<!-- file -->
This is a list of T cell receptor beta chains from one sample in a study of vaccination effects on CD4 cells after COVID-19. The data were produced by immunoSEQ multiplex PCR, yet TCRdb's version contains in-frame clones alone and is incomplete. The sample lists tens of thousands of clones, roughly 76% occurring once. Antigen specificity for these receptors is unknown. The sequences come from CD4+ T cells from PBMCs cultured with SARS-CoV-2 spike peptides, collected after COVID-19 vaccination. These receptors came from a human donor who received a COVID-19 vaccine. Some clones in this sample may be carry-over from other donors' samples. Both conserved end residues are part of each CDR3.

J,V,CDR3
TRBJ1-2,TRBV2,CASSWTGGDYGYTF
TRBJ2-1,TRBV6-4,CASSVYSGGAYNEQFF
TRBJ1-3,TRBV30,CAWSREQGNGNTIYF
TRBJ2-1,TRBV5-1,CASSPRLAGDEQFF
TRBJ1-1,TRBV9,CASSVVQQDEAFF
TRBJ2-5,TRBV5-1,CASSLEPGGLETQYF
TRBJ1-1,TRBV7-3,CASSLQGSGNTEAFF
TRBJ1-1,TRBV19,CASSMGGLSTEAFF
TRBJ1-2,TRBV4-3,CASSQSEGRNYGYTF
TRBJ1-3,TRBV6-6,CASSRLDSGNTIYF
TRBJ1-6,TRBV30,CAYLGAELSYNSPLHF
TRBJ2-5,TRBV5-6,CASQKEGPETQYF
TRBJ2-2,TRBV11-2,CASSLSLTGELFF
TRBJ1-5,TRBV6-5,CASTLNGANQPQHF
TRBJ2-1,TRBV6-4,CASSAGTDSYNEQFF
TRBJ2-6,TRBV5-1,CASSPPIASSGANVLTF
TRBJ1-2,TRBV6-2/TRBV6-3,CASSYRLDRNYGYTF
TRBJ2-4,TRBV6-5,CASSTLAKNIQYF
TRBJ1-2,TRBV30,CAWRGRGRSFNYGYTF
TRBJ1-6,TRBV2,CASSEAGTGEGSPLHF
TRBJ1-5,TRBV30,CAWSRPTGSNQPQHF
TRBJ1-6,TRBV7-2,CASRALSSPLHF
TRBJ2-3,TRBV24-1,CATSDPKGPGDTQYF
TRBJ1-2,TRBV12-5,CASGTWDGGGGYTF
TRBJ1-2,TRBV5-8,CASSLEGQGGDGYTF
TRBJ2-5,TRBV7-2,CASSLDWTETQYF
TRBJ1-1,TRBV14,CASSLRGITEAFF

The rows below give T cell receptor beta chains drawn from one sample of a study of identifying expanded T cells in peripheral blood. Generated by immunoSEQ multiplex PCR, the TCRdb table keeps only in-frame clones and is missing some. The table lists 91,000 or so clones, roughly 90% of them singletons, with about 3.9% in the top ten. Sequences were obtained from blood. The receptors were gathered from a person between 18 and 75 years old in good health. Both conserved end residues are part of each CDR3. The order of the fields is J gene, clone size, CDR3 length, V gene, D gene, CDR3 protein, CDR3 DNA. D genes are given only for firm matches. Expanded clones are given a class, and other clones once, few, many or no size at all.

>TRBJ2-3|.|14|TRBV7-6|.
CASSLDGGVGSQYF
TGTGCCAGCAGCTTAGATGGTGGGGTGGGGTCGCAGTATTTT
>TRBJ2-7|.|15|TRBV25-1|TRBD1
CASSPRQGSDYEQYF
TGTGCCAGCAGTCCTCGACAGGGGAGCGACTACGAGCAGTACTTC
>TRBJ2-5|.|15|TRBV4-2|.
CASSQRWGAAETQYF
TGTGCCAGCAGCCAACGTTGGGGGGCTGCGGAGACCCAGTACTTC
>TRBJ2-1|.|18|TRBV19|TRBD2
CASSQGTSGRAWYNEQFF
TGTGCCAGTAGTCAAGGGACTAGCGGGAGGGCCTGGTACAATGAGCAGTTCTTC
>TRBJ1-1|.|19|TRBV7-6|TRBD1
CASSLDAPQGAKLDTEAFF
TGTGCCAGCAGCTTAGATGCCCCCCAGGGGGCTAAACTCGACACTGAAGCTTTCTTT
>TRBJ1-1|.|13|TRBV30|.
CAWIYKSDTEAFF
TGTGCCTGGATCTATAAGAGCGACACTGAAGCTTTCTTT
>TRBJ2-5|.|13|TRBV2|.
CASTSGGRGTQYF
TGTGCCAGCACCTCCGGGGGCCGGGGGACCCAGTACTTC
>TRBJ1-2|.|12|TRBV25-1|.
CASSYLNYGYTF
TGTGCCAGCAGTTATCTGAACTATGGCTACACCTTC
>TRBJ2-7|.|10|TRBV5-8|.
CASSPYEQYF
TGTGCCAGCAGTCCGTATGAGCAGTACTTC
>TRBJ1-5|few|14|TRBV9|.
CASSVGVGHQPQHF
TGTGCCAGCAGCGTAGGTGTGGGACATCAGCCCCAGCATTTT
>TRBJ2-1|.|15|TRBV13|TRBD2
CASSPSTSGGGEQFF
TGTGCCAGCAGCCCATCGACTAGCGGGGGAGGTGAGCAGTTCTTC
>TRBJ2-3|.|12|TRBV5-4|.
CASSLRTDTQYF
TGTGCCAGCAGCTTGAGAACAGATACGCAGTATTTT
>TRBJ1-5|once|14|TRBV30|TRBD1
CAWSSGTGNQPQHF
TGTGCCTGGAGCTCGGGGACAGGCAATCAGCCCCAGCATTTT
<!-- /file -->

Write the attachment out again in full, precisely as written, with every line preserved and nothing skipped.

This is a list of T cell receptor beta chains from one sample in a study of vaccination effects on CD4 cells after COVID-19. The data were produced by immunoSEQ multiplex PCR, yet TCRdb's version contains in-frame clones alone and is incomplete. The sample lists tens of thousands of clones, roughly 76% occurring once. Antigen specificity for these receptors is unknown. The sequences come from CD4+ T cells from PBMCs cultured with SARS-CoV-2 spike peptides, collected after COVID-19 vaccination. These receptors came from a human donor who received a COVID-19 vaccine. Some clones in this sample may be carry-over from other donors' samples. Both conserved end residues are part of each CDR3.

J,V,CDR3
TRBJ1-2,TRBV2,CASSWTGGDYGYTF
TRBJ2-1,TRBV6-4,CASSVYSGGAYNEQFF
TRBJ1-3,TRBV30,CAWSREQGNGNTIYF
TRBJ2-1,TRBV5-1,CASSPRLAGDEQFF
TRBJ1-1,TRBV9,CASSVVQQDEAFF
TRBJ2-5,TRBV5-1,CASSLEPGGLETQYF
TRBJ1-1,TRBV7-3,CASSLQGSGNTEAFF
TRBJ1-1,TRBV19,CASSMGGLSTEAFF
TRBJ1-2,TRBV4-3,CASSQSEGRNYGYTF
TRBJ1-3,TRBV6-6,CASSRLDSGNTIYF
TRBJ1-6,TRBV30,CAYLGAELSYNSPLHF
TRBJ2-5,TRBV5-6,CASQKEGPETQYF
TRBJ2-2,TRBV11-2,CASSLSLTGELFF
TRBJ1-5,TRBV6-5,CASTLNGANQPQHF
TRBJ2-1,TRBV6-4,CASSAGTDSYNEQFF
TRBJ2-6,TRBV5-1,CASSPPIASSGANVLTF
TRBJ1-2,TRBV6-2/TRBV6-3,CASSYRLDRNYGYTF
TRBJ2-4,TRBV6-5,CASSTLAKNIQYF
TRBJ1-2,TRBV30,CAWRGRGRSFNYGYTF
TRBJ1-6,TRBV2,CASSEAGTGEGSPLHF
TRBJ1-5,TRBV30,CAWSRPTGSNQPQHF
TRBJ1-6,TRBV7-2,CASRALSSPLHF
TRBJ2-3,TRBV24-1,CATSDPKGPGDTQYF
TRBJ1-2,TRBV12-5,CASGTWDGGGGYTF
TRBJ1-2,TRBV5-8,CASSLEGQGGDGYTF
TRBJ2-5,TRBV7-2,CASSLDWTETQYF
TRBJ1-1,TRBV14,CASSLRGITEAFF

The rows below give T cell receptor beta chains drawn from one sample of a study of identifying expanded T cells in peripheral blood. Generated by immunoSEQ multiplex PCR, the TCRdb table keeps only in-frame clones and is missing some. The table lists 91,000 or so clones, roughly 90% of them singletons, with about 3.9% in the top ten. Sequences were obtained from blood. The receptors were gathered from a person between 18 and 75 years old in good health. Both conserved end residues are part of each CDR3. The order of the fields is J gene, clone size, CDR3 length, V gene, D gene, CDR3 protein, CDR3 DNA. D genes are given only for firm matches. Expanded clones are given a class, and other clones once, few, many or no size at all.

>TRBJ2-3|.|14|TRBV7-6|.
CASSLDGGVGSQYF
TGTGCCAGCAGCTTAGATGGTGGGGTGGGGTCGCAGTATTTT
>TRBJ2-7|.|15|TRBV25-1|TRBD1
CASSPRQGSDYEQYF
TGTGCCAGCAGTCCTCGACAGGGGAGCGACTACGAGCAGTACTTC
>TRBJ2-5|.|15|TRBV4-2|.
CASSQRWGAAETQYF
TGTGCCAGCAGCCAACGTTGGGGGGCTGCGGAGACCCAGTACTTC
>TRBJ2-1|.|18|TRBV19|TRBD2
CASSQGTSGRAWYNEQFF
TGTGCCAGTAGTCAAGGGACTAGCGGGAGGGCCTGGTACAATGAGCAGTTCTTC
>TRBJ1-1|.|19|TRBV7-6|TRBD1
CASSLDAPQGAKLDTEAFF
TGTGCCAGCAGCTTAGATGCCCCCCAGGGGGCTAAACTCGACACTGAAGCTTTCTTT
>TRBJ1-1|.|13|TRBV30|.
CAWIYKSDTEAFF
TGTGCCTGGATCTATAAGAGCGACACTGAAGCTTTCTTT
>TRBJ2-5|.|13|TRBV2|.
CASTSGGRGTQYF
TGTGCCAGCACCTCCGGGGGCCGGGGGACCCAGTACTTC
>TRBJ1-2|.|12|TRBV25-1|.
CASSYLNYGYTF
TGTGCCAGCAGTTATCTGAACTATGGCTACACCTTC
>TRBJ2-7|.|10|TRBV5-8|.
CASSPYEQYF
TGTGCCAGCAGTCCGTATGAGCAGTACTTC
>TRBJ1-5|few|14|TRBV9|.
CASSVGVGHQPQHF
TGTGCCAGCAGCGTAGGTGTGGGACATCAGCCCCAGCATTTT
>TRBJ2-1|.|15|TRBV13|TRBD2
CASSPSTSGGGEQFF
TGTGCCAGCAGCCCATCGACTAGCGGGGGAGGTGAGCAGTTCTTC
>TRBJ2-3|.|12|TRBV5-4|.
CASSLRTDTQYF
TGTGCCAGCAGCTTGAGAACAGATACGCAGTATTTT
>TRBJ1-5|once|14|TRBV30|TRBD1
CAWSSGTGNQPQHF
TGTGCCTGGAGCTCGGGGACAGGCAATCAGCCCCAGCATTTT